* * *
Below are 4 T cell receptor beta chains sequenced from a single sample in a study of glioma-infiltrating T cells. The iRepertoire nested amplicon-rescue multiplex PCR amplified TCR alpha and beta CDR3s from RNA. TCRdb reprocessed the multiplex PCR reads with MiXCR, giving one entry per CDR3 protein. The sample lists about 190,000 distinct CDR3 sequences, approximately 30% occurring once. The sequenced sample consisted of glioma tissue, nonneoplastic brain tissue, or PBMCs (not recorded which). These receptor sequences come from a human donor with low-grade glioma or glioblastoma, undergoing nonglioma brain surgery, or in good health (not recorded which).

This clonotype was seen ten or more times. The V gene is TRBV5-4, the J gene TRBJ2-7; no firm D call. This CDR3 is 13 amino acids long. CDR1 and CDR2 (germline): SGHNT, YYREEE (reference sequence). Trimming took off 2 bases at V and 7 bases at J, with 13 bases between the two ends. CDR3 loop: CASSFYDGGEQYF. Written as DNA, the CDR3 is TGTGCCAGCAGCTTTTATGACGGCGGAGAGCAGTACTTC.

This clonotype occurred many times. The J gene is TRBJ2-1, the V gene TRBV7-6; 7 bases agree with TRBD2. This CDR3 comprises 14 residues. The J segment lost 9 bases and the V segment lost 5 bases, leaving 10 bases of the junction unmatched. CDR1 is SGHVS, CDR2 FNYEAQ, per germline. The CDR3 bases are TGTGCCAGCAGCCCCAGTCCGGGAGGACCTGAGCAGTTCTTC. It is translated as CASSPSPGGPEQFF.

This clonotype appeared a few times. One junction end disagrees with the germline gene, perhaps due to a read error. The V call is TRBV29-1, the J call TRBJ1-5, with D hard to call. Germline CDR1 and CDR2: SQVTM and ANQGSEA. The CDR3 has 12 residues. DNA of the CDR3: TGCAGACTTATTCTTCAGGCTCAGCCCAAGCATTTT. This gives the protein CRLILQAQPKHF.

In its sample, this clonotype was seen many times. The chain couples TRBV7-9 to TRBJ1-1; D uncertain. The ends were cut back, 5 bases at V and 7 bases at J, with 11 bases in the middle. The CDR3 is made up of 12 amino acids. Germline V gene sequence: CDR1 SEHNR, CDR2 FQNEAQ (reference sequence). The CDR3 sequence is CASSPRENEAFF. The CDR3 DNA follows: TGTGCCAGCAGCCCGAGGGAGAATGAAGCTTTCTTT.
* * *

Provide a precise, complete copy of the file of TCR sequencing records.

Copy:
Below are 4 T cell receptor beta chains sequenced from a single sample in a study of glioma-infiltrating T cells. The iRepertoire nested amplicon-rescue multiplex PCR amplified TCR alpha and beta CDR3s from RNA. TCRdb reprocessed the multiplex PCR reads with MiXCR, giving one entry per CDR3 protein. The sample lists about 190,000 distinct CDR3 sequences, approximately 30% occurring once. The sequenced sample consisted of glioma tissue, nonneoplastic brain tissue, or PBMCs (not recorded which). These receptor sequences come from a human donor with low-grade glioma or glioblastoma, undergoing nonglioma brain surgery, or in good health (not recorded which).

This clonotype was seen ten or more times. The V gene is TRBV5-4, the J gene TRBJ2-7; no firm D call. This CDR3 is 13 amino acids long. CDR1 and CDR2 (germline): SGHNT, YYREEE (reference sequence). Trimming took off 2 bases at V and 7 bases at J, with 13 bases between the two ends. CDR3 loop: CASSFYDGGEQYF. Written as DNA, the CDR3 is TGTGCCAGCAGCTTTTATGACGGCGGAGAGCAGTACTTC.

This clonotype occurred many times. The J gene is TRBJ2-1, the V gene TRBV7-6; 7 bases agree with TRBD2. This CDR3 comprises 14 residues. The J segment lost 9 bases and the V segment lost 5 bases, leaving 10 bases of the junction unmatched. CDR1 is SGHVS, CDR2 FNYEAQ, per germline. The CDR3 bases are TGTGCCAGCAGCCCCAGTCCGGGAGGACCTGAGCAGTTCTTC. It is translated as CASSPSPGGPEQFF.

This clonotype appeared a few times. One junction end disagrees with the germline gene, perhaps due to a read error. The V call is TRBV29-1, the J call TRBJ1-5, with D hard to call. Germline CDR1 and CDR2: SQVTM and ANQGSEA. The CDR3 has 12 residues. DNA of the CDR3: TGCAGACTTATTCTTCAGGCTCAGCCCAAGCATTTT. This gives the protein CRLILQAQPKHF.

In its sample, this clonotype was seen many times. The chain couples TRBV7-9 to TRBJ1-1; D uncertain. The ends were cut back, 5 bases at V and 7 bases at J, with 11 bases in the middle. The CDR3 is made up of 12 amino acids. Germline V gene sequence: CDR1 SEHNR, CDR2 FQNEAQ (reference sequence). The CDR3 sequence is CASSPRENEAFF. The CDR3 DNA follows: TGTGCCAGCAGCCCGAGGGAGAATGAAGCTTTCTTT.